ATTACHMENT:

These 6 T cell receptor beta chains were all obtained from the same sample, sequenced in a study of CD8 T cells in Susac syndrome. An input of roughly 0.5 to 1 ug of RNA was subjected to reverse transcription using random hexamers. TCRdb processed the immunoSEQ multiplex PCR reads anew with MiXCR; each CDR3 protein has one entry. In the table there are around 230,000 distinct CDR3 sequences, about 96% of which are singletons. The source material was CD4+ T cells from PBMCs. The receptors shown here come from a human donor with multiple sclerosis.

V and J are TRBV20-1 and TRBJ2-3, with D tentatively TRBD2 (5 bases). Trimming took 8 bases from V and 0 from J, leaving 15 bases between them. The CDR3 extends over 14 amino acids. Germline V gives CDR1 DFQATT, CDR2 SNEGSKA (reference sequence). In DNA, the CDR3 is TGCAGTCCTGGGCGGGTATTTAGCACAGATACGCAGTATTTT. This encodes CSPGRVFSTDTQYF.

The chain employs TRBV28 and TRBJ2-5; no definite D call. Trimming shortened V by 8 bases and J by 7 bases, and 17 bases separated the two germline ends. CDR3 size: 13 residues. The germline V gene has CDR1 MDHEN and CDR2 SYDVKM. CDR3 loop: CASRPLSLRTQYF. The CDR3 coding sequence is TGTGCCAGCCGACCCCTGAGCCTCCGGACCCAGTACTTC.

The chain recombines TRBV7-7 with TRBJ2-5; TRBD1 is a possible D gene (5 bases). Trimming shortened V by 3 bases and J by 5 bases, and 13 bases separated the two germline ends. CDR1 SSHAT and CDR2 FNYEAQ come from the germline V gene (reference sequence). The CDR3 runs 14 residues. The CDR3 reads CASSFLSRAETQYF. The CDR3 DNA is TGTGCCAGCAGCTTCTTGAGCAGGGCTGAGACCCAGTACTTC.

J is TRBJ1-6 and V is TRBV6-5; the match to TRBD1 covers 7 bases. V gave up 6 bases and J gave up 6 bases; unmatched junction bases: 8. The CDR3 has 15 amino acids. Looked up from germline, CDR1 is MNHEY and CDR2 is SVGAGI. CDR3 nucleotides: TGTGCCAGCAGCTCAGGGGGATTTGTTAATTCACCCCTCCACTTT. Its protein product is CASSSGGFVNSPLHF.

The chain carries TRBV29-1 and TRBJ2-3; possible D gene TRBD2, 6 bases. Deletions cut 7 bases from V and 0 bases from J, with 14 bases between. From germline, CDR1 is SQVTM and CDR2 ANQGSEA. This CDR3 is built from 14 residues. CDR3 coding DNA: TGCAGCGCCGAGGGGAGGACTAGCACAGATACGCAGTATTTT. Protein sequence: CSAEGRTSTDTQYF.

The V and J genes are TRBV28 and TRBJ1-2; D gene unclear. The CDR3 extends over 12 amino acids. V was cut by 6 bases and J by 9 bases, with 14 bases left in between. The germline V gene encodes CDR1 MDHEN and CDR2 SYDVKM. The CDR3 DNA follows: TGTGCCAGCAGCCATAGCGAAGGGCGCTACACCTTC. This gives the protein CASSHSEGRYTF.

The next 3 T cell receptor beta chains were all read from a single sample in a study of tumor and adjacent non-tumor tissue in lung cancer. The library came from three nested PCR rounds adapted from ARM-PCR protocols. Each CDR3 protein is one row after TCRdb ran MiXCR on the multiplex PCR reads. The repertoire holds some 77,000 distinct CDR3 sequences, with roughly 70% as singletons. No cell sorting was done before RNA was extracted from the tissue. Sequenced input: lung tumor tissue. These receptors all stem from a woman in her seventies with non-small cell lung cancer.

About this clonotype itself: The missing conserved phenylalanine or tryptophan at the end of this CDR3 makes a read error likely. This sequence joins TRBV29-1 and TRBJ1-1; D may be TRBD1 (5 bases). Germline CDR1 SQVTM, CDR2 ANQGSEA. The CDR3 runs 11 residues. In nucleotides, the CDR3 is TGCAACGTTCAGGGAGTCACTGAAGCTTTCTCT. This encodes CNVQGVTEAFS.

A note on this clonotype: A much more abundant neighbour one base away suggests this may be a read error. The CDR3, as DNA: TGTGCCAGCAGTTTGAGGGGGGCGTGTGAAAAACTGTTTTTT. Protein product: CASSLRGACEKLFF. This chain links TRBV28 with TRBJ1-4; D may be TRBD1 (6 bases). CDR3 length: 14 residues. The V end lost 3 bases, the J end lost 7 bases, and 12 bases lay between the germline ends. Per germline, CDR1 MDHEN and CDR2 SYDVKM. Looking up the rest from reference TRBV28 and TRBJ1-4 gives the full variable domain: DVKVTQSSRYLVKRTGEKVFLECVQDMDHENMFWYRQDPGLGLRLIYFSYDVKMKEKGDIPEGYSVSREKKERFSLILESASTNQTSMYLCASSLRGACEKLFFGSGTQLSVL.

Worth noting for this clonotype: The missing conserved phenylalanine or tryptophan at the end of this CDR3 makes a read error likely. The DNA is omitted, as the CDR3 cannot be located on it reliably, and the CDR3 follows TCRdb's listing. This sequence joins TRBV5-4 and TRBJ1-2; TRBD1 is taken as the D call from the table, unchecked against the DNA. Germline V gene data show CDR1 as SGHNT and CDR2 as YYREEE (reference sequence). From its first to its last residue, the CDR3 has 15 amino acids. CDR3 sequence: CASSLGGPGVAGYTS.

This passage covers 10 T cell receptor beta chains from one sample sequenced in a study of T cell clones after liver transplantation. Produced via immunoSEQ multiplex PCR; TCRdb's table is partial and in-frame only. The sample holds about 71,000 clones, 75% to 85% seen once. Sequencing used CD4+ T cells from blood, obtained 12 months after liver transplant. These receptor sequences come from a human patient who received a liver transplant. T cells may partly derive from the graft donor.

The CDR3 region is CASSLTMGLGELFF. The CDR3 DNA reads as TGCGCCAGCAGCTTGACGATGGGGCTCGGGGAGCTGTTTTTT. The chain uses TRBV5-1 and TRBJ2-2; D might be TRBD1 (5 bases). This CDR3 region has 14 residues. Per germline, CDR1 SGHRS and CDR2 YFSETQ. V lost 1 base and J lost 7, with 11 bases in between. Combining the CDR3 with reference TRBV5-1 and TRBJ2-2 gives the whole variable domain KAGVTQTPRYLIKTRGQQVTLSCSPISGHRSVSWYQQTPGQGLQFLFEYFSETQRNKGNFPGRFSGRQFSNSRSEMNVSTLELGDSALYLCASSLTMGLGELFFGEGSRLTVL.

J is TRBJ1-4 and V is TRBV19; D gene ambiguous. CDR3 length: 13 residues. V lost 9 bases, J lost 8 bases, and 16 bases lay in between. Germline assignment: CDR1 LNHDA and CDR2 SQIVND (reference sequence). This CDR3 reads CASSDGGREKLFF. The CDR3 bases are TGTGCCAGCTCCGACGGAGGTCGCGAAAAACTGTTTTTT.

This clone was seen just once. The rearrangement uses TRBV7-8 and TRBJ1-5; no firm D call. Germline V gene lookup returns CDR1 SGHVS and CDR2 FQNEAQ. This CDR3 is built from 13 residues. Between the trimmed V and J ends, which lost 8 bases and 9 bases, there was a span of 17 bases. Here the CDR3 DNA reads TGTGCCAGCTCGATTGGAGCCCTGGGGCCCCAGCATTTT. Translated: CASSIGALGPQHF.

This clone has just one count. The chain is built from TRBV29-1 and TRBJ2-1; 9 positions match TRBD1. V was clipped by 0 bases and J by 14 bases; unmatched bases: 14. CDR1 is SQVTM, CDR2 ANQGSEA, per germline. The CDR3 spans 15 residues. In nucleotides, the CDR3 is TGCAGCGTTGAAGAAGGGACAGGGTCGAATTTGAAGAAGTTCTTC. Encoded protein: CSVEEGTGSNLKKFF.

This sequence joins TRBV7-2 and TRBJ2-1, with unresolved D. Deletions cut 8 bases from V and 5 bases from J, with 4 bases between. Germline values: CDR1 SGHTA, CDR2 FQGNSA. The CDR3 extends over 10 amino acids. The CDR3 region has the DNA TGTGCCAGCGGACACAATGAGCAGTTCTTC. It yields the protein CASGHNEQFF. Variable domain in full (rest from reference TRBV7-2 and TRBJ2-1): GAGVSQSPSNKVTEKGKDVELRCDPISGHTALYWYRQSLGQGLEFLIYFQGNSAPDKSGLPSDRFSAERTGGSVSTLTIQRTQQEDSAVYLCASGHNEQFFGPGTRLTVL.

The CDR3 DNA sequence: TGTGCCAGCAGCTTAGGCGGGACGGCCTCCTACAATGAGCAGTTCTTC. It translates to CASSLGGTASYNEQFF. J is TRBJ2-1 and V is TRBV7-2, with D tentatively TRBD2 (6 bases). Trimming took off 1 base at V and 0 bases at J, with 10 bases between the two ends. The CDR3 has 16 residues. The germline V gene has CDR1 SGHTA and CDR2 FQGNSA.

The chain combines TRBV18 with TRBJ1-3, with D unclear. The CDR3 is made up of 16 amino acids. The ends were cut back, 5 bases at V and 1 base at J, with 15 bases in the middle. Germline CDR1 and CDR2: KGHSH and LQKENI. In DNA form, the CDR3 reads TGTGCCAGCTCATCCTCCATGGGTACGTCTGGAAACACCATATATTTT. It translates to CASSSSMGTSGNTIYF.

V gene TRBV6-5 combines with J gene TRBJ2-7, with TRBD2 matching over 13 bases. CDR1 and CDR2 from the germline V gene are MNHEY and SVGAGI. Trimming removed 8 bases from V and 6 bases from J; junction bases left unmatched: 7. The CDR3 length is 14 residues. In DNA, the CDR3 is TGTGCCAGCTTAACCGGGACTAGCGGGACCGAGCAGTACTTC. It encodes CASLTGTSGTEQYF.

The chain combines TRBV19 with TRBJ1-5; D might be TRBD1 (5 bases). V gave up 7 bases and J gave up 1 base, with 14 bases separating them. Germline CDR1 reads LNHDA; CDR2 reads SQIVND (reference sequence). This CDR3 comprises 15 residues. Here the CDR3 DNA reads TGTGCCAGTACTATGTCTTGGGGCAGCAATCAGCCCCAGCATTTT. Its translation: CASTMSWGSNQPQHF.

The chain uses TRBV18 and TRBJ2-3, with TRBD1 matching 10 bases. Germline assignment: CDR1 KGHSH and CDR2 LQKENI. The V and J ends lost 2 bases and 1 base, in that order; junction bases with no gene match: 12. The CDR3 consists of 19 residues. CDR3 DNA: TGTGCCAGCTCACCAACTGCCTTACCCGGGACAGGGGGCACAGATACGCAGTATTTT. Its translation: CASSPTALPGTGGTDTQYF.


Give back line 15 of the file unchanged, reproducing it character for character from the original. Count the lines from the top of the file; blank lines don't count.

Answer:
This clone was seen just once. The rearrangement uses TRBV7-8 and TRBJ1-5; no firm D call. Germline V gene lookup returns CDR1 SGHVS and CDR2 FQNEAQ. This CDR3 is built from 13 residues. Between the trimmed V and J ends, which lost 8 bases and 9 bases, there was a span of 17 bases. Here the CDR3 DNA reads TGTGCCAGCTCGATTGGAGCCCTGGGGCCCCAGCATTTT. Translated: CASSIGALGPQHF.